(more …)

Laurel wilt disease likely to increase Florida avocado prices

Topic(s): Agriculture, Crops, Economics, Families and Consumers, IFAS, Pests, RECs, Research

In this photo released by the University of FloridaÕs Institute of Food and Agricultural Sciences, agricultural economist Edward ÒGillyÓ Evans, left, and tropical fruit expert Jonathan Crane examine avocados in a research grove at UFÕs Tropical Research and Education Center in Homestead Ð Thursday, Jan. 15, 2009. The pair helped write a paper on the potential economic impact of laurel wilt, a disease threatening FloridaÕs avocado crop. If the disease reaches Miami-Dade County, it could destroy half the crop and cost the state $27 million. (AP photo/University of Florida/IFAS/Thomas Wright)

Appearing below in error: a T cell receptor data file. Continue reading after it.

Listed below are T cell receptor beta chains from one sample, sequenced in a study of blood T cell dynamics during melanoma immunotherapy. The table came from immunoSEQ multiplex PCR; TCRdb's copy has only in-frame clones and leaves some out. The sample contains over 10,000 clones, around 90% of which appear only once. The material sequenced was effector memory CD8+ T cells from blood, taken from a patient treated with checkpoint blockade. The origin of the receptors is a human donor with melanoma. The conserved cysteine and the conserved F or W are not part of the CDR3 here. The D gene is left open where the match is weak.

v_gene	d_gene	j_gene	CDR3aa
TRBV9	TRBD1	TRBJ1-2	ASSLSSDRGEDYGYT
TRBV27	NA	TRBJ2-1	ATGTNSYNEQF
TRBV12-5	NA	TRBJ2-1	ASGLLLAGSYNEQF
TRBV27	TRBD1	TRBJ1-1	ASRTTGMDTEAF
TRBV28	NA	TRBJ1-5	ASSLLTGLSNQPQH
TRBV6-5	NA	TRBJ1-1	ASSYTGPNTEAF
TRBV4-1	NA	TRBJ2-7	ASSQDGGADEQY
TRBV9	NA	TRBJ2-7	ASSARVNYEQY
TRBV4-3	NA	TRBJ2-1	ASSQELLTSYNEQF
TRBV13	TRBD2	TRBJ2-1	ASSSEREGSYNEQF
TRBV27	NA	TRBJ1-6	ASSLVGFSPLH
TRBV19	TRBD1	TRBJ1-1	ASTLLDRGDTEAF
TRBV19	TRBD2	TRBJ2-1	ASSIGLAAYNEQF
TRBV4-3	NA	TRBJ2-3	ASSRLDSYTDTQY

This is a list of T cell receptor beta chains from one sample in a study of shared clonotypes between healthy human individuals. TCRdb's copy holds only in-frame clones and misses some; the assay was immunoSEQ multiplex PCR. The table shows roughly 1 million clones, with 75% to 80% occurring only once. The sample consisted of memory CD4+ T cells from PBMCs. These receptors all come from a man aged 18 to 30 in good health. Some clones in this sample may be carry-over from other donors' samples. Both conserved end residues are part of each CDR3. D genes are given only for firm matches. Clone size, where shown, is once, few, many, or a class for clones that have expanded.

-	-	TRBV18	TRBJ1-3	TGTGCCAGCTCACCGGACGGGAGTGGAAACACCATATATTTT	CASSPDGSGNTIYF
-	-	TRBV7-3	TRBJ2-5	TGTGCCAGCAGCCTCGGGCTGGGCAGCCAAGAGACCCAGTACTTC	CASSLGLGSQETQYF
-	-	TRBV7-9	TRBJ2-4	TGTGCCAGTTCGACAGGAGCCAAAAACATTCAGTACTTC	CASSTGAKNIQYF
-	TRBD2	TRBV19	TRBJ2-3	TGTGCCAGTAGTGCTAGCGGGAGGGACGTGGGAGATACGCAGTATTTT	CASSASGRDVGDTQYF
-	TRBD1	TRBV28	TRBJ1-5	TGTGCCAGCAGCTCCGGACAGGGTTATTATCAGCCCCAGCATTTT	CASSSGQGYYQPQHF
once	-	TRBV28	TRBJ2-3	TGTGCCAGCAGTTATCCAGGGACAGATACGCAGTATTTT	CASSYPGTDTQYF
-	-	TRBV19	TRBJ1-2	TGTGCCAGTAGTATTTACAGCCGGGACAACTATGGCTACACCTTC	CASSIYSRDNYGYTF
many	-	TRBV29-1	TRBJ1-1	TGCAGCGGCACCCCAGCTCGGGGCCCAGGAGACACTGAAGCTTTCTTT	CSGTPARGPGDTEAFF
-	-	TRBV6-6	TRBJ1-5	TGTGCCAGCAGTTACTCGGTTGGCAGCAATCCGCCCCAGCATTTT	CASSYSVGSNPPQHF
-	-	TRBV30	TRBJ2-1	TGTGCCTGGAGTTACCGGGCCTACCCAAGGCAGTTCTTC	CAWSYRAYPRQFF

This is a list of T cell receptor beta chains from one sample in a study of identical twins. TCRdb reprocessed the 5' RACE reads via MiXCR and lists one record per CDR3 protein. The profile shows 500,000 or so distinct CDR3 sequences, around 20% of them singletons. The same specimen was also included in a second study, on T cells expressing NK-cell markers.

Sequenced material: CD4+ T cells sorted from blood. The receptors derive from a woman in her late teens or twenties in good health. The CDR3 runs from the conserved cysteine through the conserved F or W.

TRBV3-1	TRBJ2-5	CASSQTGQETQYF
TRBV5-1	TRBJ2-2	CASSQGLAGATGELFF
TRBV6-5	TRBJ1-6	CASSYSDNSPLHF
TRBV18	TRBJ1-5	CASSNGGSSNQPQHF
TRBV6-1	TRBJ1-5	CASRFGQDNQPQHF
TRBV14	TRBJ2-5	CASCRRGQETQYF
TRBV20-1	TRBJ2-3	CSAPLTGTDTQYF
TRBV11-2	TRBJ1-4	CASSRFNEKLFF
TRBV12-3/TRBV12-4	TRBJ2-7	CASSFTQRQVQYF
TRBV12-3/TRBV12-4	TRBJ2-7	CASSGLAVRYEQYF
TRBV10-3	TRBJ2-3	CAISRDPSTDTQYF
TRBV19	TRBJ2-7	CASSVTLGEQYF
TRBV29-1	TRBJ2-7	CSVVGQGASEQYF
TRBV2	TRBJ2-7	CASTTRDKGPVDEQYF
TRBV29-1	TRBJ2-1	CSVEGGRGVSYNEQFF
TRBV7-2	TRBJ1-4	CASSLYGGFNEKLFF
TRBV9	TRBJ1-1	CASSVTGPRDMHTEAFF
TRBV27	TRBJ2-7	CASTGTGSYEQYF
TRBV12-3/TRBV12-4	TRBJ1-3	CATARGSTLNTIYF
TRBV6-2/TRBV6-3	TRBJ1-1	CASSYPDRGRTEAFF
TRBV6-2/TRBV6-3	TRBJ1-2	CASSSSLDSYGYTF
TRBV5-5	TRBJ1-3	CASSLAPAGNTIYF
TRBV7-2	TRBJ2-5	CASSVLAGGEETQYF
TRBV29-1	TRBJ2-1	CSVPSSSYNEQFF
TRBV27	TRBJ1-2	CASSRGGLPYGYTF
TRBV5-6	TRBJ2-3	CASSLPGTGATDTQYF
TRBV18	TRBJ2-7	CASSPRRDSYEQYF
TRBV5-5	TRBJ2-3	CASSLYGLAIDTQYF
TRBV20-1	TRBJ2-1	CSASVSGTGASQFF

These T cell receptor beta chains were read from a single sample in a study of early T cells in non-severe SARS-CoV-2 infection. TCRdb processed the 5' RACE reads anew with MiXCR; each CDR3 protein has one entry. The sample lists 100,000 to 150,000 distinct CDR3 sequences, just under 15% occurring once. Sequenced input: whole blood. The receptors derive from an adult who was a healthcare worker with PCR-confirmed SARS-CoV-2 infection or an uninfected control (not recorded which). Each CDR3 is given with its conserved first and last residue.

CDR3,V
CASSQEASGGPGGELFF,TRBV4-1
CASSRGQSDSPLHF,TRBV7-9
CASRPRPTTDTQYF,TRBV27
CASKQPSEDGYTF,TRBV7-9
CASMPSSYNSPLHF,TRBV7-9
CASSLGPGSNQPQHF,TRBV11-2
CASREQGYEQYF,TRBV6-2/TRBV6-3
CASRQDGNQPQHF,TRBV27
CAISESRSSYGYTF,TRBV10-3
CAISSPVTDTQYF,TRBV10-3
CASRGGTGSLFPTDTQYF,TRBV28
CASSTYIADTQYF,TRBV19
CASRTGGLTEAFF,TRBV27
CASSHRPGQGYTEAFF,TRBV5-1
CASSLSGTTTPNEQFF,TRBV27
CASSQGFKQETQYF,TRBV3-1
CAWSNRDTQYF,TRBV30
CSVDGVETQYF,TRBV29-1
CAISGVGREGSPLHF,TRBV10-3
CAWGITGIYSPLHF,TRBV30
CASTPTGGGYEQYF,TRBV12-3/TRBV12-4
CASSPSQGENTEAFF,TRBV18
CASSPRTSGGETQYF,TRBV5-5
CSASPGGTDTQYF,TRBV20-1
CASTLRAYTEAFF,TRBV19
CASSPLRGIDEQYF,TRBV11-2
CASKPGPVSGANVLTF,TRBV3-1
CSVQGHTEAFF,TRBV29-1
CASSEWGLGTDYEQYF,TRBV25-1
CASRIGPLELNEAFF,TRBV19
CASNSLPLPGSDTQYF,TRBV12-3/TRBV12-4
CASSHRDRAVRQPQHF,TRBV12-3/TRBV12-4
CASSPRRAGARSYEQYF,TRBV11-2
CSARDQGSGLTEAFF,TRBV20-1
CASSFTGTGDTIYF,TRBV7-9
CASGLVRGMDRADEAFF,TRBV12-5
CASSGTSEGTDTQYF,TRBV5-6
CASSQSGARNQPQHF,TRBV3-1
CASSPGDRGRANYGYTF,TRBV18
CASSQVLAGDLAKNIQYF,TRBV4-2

Please see caption below

GAINESVILLE, Fla. — Growers in Florida’s $100 million-a-year avocado industry could see a rise in the price of avocados in the short term due to a reduction in domestic production, because of the deadly Laurel Wilt pathogen, a new University of Florida study shows.

But any noticeable price increase probably wouldn’t last because increased imports from the Dominican Republic are likely to temper any price increases.

Edward Evans, a UF/IFAS associate professor in food and resource economics, is quick to note, however, that he conducted his study before the recent discovery of a medfly outbreak in the Dominican Republic. The outbreak led the U.S. Department of Agriculture to restrict imports of green-skin avocados from that country. This avocado is similar to the type produced in the Sunshine State.

(more …)

UF/IFAS study: Consumers prefer U.S.-grown organic broccoli

Topic(s): Agriculture, Economics, Environment, Families and Consumers, IFAS, Nutrition, Research